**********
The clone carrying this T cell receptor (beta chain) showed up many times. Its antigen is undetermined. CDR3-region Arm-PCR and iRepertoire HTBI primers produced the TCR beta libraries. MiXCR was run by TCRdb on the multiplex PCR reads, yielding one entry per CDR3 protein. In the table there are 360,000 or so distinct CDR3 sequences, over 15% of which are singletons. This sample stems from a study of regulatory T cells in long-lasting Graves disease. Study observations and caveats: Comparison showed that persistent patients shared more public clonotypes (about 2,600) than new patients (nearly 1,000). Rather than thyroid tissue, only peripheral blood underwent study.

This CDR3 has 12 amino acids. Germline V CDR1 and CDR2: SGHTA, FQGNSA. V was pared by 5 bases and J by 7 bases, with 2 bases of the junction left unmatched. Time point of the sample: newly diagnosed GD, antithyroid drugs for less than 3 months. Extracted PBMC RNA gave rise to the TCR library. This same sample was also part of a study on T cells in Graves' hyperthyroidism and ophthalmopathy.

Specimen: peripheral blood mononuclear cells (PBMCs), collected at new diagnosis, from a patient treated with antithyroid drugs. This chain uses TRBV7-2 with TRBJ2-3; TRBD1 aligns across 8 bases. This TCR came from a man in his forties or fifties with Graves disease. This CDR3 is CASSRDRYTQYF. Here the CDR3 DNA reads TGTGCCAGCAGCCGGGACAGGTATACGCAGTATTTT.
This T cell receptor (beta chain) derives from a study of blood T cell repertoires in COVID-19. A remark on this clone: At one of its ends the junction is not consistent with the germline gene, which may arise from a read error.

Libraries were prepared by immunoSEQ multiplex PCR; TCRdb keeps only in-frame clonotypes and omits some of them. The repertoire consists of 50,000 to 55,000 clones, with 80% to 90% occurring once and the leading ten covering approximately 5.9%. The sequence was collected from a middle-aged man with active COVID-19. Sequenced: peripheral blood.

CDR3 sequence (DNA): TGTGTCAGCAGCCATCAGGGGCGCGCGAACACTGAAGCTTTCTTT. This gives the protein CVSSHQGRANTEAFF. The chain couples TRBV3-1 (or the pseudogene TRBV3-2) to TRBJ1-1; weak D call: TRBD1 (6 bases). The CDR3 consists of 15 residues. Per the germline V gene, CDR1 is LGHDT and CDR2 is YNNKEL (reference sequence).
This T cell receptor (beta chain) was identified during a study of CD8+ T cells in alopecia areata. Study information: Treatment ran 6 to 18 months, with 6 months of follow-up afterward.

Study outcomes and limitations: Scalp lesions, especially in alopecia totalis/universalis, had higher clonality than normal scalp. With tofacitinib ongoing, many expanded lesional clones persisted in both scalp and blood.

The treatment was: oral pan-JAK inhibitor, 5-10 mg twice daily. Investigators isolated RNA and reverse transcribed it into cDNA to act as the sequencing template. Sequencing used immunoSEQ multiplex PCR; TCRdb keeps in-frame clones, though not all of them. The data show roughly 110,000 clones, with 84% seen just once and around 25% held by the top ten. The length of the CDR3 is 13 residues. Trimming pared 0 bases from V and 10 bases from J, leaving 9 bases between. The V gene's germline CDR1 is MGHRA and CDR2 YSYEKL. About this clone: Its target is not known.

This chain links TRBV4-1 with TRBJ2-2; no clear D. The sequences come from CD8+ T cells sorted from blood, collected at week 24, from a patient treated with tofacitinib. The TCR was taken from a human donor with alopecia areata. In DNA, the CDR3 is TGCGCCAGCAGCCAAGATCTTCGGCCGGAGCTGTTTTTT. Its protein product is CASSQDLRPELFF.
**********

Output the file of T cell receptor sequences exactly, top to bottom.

The clone carrying this T cell receptor (beta chain) showed up many times. Its antigen is undetermined. CDR3-region Arm-PCR and iRepertoire HTBI primers produced the TCR beta libraries. MiXCR was run by TCRdb on the multiplex PCR reads, yielding one entry per CDR3 protein. In the table there are 360,000 or so distinct CDR3 sequences, over 15% of which are singletons. This sample stems from a study of regulatory T cells in long-lasting Graves disease. Study observations and caveats: Comparison showed that persistent patients shared more public clonotypes (about 2,600) than new patients (nearly 1,000). Rather than thyroid tissue, only peripheral blood underwent study.

This CDR3 has 12 amino acids. Germline V CDR1 and CDR2: SGHTA, FQGNSA. V was pared by 5 bases and J by 7 bases, with 2 bases of the junction left unmatched. Time point of the sample: newly diagnosed GD, antithyroid drugs for less than 3 months. Extracted PBMC RNA gave rise to the TCR library. This same sample was also part of a study on T cells in Graves' hyperthyroidism and ophthalmopathy.

Specimen: peripheral blood mononuclear cells (PBMCs), collected at new diagnosis, from a patient treated with antithyroid drugs. This chain uses TRBV7-2 with TRBJ2-3; TRBD1 aligns across 8 bases. This TCR came from a man in his forties or fifties with Graves disease. This CDR3 is CASSRDRYTQYF. Here the CDR3 DNA reads TGTGCCAGCAGCCGGGACAGGTATACGCAGTATTTT.
This T cell receptor (beta chain) derives from a study of blood T cell repertoires in COVID-19. A remark on this clone: At one of its ends the junction is not consistent with the germline gene, which may arise from a read error.

Libraries were prepared by immunoSEQ multiplex PCR; TCRdb keeps only in-frame clonotypes and omits some of them. The repertoire consists of 50,000 to 55,000 clones, with 80% to 90% occurring once and the leading ten covering approximately 5.9%. The sequence was collected from a middle-aged man with active COVID-19. Sequenced: peripheral blood.

CDR3 sequence (DNA): TGTGTCAGCAGCCATCAGGGGCGCGCGAACACTGAAGCTTTCTTT. This gives the protein CVSSHQGRANTEAFF. The chain couples TRBV3-1 (or the pseudogene TRBV3-2) to TRBJ1-1; weak D call: TRBD1 (6 bases). The CDR3 consists of 15 residues. Per the germline V gene, CDR1 is LGHDT and CDR2 is YNNKEL (reference sequence).
This T cell receptor (beta chain) was identified during a study of CD8+ T cells in alopecia areata. Study information: Treatment ran 6 to 18 months, with 6 months of follow-up afterward.

Study outcomes and limitations: Scalp lesions, especially in alopecia totalis/universalis, had higher clonality than normal scalp. With tofacitinib ongoing, many expanded lesional clones persisted in both scalp and blood.

The treatment was: oral pan-JAK inhibitor, 5-10 mg twice daily. Investigators isolated RNA and reverse transcribed it into cDNA to act as the sequencing template. Sequencing used immunoSEQ multiplex PCR; TCRdb keeps in-frame clones, though not all of them. The data show roughly 110,000 clones, with 84% seen just once and around 25% held by the top ten. The length of the CDR3 is 13 residues. Trimming pared 0 bases from V and 10 bases from J, leaving 9 bases between. The V gene's germline CDR1 is MGHRA and CDR2 YSYEKL. About this clone: Its target is not known.

This chain links TRBV4-1 with TRBJ2-2; no clear D. The sequences come from CD8+ T cells sorted from blood, collected at week 24, from a patient treated with tofacitinib. The TCR was taken from a human donor with alopecia areata. In DNA, the CDR3 is TGCGCCAGCAGCCAAGATCTTCGGCCGGAGCTGTTTTTT. Its protein product is CASSQDLRPELFF.